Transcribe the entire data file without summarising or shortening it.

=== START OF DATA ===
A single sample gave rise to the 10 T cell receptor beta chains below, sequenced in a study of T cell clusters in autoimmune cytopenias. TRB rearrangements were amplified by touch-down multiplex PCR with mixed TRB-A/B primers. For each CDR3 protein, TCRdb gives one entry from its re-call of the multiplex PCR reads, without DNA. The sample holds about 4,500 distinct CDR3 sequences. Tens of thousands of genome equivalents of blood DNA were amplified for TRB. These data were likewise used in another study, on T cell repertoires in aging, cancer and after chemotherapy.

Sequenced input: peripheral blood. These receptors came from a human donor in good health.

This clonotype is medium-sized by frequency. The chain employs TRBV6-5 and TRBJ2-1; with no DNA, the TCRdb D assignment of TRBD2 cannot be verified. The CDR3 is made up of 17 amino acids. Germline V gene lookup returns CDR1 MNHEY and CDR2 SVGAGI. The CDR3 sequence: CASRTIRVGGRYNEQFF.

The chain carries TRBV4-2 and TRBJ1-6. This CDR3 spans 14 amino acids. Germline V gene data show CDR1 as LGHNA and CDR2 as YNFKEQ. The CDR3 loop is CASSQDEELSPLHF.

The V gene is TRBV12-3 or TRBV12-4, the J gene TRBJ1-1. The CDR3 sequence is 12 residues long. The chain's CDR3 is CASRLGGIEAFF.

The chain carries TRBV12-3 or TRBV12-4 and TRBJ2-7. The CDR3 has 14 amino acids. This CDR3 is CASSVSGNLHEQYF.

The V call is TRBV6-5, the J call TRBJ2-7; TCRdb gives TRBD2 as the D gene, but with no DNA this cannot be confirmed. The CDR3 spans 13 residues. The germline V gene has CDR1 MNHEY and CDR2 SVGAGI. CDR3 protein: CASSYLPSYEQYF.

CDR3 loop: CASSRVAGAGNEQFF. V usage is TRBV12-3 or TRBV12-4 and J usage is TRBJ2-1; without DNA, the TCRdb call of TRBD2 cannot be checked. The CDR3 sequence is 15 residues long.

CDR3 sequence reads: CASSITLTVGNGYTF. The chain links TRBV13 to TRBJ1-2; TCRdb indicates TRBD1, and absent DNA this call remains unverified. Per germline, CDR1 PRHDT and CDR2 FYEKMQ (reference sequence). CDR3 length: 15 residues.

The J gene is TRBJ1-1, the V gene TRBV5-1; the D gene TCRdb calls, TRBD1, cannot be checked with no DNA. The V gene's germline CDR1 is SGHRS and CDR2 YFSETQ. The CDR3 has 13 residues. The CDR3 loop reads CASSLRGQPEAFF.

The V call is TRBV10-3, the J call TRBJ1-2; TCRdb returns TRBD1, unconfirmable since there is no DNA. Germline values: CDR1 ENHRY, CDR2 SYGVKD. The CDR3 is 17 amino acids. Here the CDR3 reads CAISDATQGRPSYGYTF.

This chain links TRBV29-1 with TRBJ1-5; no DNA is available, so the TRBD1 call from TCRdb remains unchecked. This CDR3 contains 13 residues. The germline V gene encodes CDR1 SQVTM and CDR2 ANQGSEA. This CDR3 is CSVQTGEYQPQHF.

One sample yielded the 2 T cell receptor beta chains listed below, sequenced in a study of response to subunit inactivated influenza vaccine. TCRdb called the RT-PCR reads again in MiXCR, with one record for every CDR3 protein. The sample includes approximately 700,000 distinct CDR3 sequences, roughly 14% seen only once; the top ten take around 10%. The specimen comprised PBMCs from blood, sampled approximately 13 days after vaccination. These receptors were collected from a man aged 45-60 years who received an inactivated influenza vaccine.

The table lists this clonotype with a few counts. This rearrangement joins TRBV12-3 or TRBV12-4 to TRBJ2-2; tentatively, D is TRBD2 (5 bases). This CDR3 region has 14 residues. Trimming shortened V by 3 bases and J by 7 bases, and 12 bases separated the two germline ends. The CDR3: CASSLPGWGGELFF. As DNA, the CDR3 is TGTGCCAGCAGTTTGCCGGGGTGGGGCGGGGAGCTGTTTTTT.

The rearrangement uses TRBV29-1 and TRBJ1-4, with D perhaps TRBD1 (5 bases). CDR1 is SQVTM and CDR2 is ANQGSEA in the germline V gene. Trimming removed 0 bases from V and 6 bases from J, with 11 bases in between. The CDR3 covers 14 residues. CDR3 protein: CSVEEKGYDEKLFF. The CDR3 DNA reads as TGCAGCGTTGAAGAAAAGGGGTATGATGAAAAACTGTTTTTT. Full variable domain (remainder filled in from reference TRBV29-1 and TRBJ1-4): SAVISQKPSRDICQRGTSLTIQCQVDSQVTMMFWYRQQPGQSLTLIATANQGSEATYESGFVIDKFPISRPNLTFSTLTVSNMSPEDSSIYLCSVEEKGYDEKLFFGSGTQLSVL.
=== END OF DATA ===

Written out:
A single sample gave rise to the 10 T cell receptor beta chains below, sequenced in a study of T cell clusters in autoimmune cytopenias. TRB rearrangements were amplified by touch-down multiplex PCR with mixed TRB-A/B primers. For each CDR3 protein, TCRdb gives one entry from its re-call of the multiplex PCR reads, without DNA. The sample holds about 4,500 distinct CDR3 sequences. Tens of thousands of genome equivalents of blood DNA were amplified for TRB. These data were likewise used in another study, on T cell repertoires in aging, cancer and after chemotherapy.

Sequenced input: peripheral blood. These receptors came from a human donor in good health.

This clonotype is medium-sized by frequency. The chain employs TRBV6-5 and TRBJ2-1; with no DNA, the TCRdb D assignment of TRBD2 cannot be verified. The CDR3 is made up of 17 amino acids. Germline V gene lookup returns CDR1 MNHEY and CDR2 SVGAGI. The CDR3 sequence: CASRTIRVGGRYNEQFF.

The chain carries TRBV4-2 and TRBJ1-6. This CDR3 spans 14 amino acids. Germline V gene data show CDR1 as LGHNA and CDR2 as YNFKEQ. The CDR3 loop is CASSQDEELSPLHF.

The V gene is TRBV12-3 or TRBV12-4, the J gene TRBJ1-1. The CDR3 sequence is 12 residues long. The chain's CDR3 is CASRLGGIEAFF.

The chain carries TRBV12-3 or TRBV12-4 and TRBJ2-7. The CDR3 has 14 amino acids. This CDR3 is CASSVSGNLHEQYF.

The V call is TRBV6-5, the J call TRBJ2-7; TCRdb gives TRBD2 as the D gene, but with no DNA this cannot be confirmed. The CDR3 spans 13 residues. The germline V gene has CDR1 MNHEY and CDR2 SVGAGI. CDR3 protein: CASSYLPSYEQYF.

CDR3 loop: CASSRVAGAGNEQFF. V usage is TRBV12-3 or TRBV12-4 and J usage is TRBJ2-1; without DNA, the TCRdb call of TRBD2 cannot be checked. The CDR3 sequence is 15 residues long.

CDR3 sequence reads: CASSITLTVGNGYTF. The chain links TRBV13 to TRBJ1-2; TCRdb indicates TRBD1, and absent DNA this call remains unverified. Per germline, CDR1 PRHDT and CDR2 FYEKMQ (reference sequence). CDR3 length: 15 residues.

The J gene is TRBJ1-1, the V gene TRBV5-1; the D gene TCRdb calls, TRBD1, cannot be checked with no DNA. The V gene's germline CDR1 is SGHRS and CDR2 YFSETQ. The CDR3 has 13 residues. The CDR3 loop reads CASSLRGQPEAFF.

The V call is TRBV10-3, the J call TRBJ1-2; TCRdb returns TRBD1, unconfirmable since there is no DNA. Germline values: CDR1 ENHRY, CDR2 SYGVKD. The CDR3 is 17 amino acids. Here the CDR3 reads CAISDATQGRPSYGYTF.

This chain links TRBV29-1 with TRBJ1-5; no DNA is available, so the TRBD1 call from TCRdb remains unchecked. This CDR3 contains 13 residues. The germline V gene encodes CDR1 SQVTM and CDR2 ANQGSEA. This CDR3 is CSVQTGEYQPQHF.

One sample yielded the 2 T cell receptor beta chains listed below, sequenced in a study of response to subunit inactivated influenza vaccine. TCRdb called the RT-PCR reads again in MiXCR, with one record for every CDR3 protein. The sample includes approximately 700,000 distinct CDR3 sequences, roughly 14% seen only once; the top ten take around 10%. The specimen comprised PBMCs from blood, sampled approximately 13 days after vaccination. These receptors were collected from a man aged 45-60 years who received an inactivated influenza vaccine.

The table lists this clonotype with a few counts. This rearrangement joins TRBV12-3 or TRBV12-4 to TRBJ2-2; tentatively, D is TRBD2 (5 bases). This CDR3 region has 14 residues. Trimming shortened V by 3 bases and J by 7 bases, and 12 bases separated the two germline ends. The CDR3: CASSLPGWGGELFF. As DNA, the CDR3 is TGTGCCAGCAGTTTGCCGGGGTGGGGCGGGGAGCTGTTTTTT.

The rearrangement uses TRBV29-1 and TRBJ1-4, with D perhaps TRBD1 (5 bases). CDR1 is SQVTM and CDR2 is ANQGSEA in the germline V gene. Trimming removed 0 bases from V and 6 bases from J, with 11 bases in between. The CDR3 covers 14 residues. CDR3 protein: CSVEEKGYDEKLFF. The CDR3 DNA reads as TGCAGCGTTGAAGAAAAGGGGTATGATGAAAAACTGTTTTTT. Full variable domain (remainder filled in from reference TRBV29-1 and TRBJ1-4): SAVISQKPSRDICQRGTSLTIQCQVDSQVTMMFWYRQQPGQSLTLIATANQGSEATYESGFVIDKFPISRPNLTFSTLTVSNMSPEDSSIYLCSVEEKGYDEKLFFGSGTQLSVL.